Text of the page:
Illustration: Jayachandran / Mint

The Muslim world’s middle classes are the ultimate stakeholders in the war on terrorism. While demanding liberal pro-growth policies that raise the incomes of those at the bottom, middle-class business leaders remain dependent on the state for core services such as education and healthcare which both facilitate their own entrepreneurship and benefit the poor.

Unlike upper-crust investors, they can’t pack up their assets and their families and leave when political turmoil hits. Because they have real wealth to lose if the state falls apart, middle classes remain engaged in the democratic process and protect democratic institutions from violence and corruption. By strengthening the state, and enriching their societies, they undermine the sales pitch of militant leaders who prey on inequalities and power vacuums to recruit followers. Even in economically troubled, war-torn Pakistan, a small middle class is beginning to play this very role. [Read the rest.]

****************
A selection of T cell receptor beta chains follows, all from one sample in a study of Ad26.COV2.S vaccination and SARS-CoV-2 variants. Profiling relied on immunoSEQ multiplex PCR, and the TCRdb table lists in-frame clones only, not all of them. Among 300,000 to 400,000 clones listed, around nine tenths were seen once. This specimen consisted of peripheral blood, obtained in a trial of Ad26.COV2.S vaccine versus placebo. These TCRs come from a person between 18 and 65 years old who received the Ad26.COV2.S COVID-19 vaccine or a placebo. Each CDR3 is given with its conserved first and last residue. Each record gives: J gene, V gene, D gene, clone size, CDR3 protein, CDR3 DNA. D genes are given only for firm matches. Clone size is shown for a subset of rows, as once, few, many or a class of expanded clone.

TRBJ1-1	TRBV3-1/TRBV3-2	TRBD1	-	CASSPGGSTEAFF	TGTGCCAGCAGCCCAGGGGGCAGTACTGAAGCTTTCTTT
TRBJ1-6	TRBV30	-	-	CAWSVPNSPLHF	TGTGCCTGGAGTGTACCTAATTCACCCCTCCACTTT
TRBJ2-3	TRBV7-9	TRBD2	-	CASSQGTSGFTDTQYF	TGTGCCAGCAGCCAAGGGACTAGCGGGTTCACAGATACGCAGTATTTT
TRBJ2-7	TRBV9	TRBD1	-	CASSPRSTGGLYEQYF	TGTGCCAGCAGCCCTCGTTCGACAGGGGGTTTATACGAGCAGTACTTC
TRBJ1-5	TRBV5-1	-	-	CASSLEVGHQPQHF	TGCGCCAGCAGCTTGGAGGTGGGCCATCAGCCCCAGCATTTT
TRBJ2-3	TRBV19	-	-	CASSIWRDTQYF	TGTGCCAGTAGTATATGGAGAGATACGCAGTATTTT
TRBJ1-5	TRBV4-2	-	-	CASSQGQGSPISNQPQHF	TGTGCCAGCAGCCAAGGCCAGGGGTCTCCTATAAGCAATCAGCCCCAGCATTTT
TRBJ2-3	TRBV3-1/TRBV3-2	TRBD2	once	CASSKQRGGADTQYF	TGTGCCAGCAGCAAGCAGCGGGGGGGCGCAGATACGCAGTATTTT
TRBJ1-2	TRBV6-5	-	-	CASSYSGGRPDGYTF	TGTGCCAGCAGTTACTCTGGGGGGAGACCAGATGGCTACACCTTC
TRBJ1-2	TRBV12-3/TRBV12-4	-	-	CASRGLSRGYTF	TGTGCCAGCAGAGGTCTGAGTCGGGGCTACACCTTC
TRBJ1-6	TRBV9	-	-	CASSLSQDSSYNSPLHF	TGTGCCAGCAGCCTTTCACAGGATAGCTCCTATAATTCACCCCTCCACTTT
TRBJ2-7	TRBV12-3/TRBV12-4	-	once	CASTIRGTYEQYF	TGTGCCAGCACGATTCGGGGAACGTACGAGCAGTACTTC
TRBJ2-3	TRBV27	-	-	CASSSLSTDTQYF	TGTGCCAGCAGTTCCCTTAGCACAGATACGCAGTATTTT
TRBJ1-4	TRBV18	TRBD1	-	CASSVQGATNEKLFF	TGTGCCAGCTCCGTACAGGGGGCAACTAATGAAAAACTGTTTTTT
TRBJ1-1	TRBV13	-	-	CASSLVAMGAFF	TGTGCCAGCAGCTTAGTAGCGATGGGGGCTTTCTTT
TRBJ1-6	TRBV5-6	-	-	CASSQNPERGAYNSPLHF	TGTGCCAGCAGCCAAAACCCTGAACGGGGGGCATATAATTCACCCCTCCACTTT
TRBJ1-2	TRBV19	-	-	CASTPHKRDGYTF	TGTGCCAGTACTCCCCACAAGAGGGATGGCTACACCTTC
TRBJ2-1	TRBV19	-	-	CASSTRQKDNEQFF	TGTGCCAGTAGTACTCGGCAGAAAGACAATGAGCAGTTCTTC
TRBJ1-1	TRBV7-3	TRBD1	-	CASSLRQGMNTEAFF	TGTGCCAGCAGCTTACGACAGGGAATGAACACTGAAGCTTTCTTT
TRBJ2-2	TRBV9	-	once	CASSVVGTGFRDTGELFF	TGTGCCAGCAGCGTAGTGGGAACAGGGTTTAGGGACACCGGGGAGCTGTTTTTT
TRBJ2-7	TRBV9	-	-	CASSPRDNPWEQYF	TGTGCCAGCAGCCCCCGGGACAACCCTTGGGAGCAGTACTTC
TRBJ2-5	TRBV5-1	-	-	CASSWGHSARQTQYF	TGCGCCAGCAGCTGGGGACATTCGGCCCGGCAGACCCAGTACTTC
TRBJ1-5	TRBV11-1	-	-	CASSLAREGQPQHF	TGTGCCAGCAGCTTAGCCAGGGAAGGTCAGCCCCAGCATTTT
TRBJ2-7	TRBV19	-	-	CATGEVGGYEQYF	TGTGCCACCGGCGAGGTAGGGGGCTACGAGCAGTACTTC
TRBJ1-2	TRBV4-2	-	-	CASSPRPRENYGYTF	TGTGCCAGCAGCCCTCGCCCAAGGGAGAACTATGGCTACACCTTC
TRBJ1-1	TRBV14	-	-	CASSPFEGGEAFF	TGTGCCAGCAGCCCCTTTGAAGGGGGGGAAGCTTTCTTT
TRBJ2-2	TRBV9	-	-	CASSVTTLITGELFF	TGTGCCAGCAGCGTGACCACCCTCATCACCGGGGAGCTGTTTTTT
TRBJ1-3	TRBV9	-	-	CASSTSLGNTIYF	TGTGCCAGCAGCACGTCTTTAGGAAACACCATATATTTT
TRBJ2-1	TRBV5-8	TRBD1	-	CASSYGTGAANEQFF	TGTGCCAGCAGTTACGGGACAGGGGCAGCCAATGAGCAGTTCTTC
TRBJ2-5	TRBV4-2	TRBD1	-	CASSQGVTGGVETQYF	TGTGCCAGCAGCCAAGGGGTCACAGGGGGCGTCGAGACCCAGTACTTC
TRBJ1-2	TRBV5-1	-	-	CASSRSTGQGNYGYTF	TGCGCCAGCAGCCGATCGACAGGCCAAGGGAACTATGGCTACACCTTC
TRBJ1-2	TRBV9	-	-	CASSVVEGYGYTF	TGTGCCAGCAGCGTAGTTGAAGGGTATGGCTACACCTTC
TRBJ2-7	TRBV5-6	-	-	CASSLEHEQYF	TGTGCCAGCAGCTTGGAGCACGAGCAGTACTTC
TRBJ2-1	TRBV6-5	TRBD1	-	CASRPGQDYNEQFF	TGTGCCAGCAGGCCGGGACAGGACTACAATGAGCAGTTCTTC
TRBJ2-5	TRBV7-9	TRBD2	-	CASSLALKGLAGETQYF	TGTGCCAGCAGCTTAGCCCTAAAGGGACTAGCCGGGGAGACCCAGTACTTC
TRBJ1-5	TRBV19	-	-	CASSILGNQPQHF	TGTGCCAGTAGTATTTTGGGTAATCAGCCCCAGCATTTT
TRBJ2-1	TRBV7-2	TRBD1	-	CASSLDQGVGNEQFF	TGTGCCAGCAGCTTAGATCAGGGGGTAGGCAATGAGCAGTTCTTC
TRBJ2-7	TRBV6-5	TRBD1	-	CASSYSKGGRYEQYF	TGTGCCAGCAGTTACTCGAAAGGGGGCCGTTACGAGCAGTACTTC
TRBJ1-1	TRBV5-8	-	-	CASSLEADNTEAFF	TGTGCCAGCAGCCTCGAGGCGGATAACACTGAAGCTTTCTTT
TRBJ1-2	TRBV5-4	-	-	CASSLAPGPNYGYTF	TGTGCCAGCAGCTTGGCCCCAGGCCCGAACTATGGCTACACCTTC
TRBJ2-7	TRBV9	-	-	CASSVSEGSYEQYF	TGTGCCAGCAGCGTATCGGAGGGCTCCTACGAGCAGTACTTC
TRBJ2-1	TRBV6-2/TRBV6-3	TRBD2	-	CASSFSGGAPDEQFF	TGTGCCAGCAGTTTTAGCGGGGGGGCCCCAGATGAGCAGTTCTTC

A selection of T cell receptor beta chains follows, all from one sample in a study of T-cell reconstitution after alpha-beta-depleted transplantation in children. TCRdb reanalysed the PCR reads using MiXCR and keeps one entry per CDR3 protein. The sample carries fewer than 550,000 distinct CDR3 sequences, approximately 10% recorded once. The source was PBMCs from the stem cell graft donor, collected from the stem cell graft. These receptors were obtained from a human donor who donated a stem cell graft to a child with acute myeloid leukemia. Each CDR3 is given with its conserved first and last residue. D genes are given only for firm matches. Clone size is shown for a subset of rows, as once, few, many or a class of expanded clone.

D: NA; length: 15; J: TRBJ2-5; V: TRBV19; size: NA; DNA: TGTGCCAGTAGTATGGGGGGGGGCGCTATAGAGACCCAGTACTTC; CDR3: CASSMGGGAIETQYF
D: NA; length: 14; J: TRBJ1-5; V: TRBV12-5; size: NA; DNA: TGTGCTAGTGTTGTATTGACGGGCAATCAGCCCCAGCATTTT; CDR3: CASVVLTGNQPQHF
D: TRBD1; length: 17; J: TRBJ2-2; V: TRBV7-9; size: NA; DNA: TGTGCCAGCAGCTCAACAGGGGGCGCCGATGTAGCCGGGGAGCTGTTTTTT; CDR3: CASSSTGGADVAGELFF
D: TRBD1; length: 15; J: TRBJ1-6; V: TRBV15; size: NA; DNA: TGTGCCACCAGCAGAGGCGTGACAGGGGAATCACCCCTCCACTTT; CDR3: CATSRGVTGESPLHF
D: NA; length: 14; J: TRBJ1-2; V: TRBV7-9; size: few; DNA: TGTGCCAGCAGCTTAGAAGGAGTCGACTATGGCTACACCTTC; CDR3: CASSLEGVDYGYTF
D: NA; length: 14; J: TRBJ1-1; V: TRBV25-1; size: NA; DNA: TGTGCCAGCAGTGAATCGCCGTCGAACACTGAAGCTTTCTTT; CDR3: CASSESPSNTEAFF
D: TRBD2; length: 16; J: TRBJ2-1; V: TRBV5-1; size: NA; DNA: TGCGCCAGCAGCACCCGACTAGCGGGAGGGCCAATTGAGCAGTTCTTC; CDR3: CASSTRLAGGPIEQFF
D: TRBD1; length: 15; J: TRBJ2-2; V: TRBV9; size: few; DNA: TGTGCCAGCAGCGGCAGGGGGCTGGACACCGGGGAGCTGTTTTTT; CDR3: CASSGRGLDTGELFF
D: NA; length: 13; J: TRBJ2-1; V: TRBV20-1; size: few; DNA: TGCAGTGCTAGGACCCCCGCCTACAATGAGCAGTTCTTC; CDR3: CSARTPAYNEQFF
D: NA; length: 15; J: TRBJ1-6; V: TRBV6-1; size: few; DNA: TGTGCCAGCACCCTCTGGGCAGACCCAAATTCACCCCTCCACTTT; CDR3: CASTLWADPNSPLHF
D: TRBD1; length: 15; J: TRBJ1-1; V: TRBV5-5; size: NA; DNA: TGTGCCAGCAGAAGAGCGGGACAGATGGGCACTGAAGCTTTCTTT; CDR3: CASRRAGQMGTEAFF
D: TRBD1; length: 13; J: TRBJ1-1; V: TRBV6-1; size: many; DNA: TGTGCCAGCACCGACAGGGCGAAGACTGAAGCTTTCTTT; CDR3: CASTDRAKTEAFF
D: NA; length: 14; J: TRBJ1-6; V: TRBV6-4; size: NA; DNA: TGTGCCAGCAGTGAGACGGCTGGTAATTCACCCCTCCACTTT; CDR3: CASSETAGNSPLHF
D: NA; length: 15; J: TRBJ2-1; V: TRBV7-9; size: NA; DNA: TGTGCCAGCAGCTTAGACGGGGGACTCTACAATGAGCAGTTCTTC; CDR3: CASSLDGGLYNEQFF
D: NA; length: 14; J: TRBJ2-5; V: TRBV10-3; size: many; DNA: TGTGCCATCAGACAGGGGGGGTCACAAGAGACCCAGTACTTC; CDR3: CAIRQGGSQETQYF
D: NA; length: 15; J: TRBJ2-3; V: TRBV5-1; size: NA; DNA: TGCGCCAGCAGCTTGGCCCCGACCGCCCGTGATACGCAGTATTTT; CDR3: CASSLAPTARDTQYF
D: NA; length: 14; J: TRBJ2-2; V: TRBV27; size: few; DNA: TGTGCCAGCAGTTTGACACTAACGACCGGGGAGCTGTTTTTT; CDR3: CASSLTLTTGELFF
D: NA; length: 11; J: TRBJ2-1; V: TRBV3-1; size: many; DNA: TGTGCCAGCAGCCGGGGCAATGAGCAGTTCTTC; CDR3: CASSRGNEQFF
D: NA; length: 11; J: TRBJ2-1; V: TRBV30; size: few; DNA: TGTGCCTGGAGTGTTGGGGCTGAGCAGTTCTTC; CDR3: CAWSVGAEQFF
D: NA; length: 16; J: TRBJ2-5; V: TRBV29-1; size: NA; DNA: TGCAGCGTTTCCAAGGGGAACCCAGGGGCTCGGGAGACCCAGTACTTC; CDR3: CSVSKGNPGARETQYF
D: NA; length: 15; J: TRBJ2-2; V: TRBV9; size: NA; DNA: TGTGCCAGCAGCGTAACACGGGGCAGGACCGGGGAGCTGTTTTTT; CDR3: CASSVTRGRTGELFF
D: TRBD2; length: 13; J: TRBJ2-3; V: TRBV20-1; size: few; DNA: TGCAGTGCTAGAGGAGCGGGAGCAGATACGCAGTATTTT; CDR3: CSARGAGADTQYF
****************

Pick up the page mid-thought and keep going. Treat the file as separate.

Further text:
Am I miraculous, or what?

Couldn’t have said it better myself

Posted: November 20th, 2009 | Author: | Filed under: Journalism, Politics, Technology, Video | Tags: , , , , , | No Comments »

Great chat between Cato’s Julian Sanchez and American Scene’s Conor Friedersdorf about the future of media, what constitutes journalism and how politicians try to work the media narrative. The chat covers two subjects I’ve touched on before: the federal shield law and Google’s impact on media production. It’s solid stuff, the whole way through. Worth taking an hour this weekend for.

Bloggers Should be Seen and Heard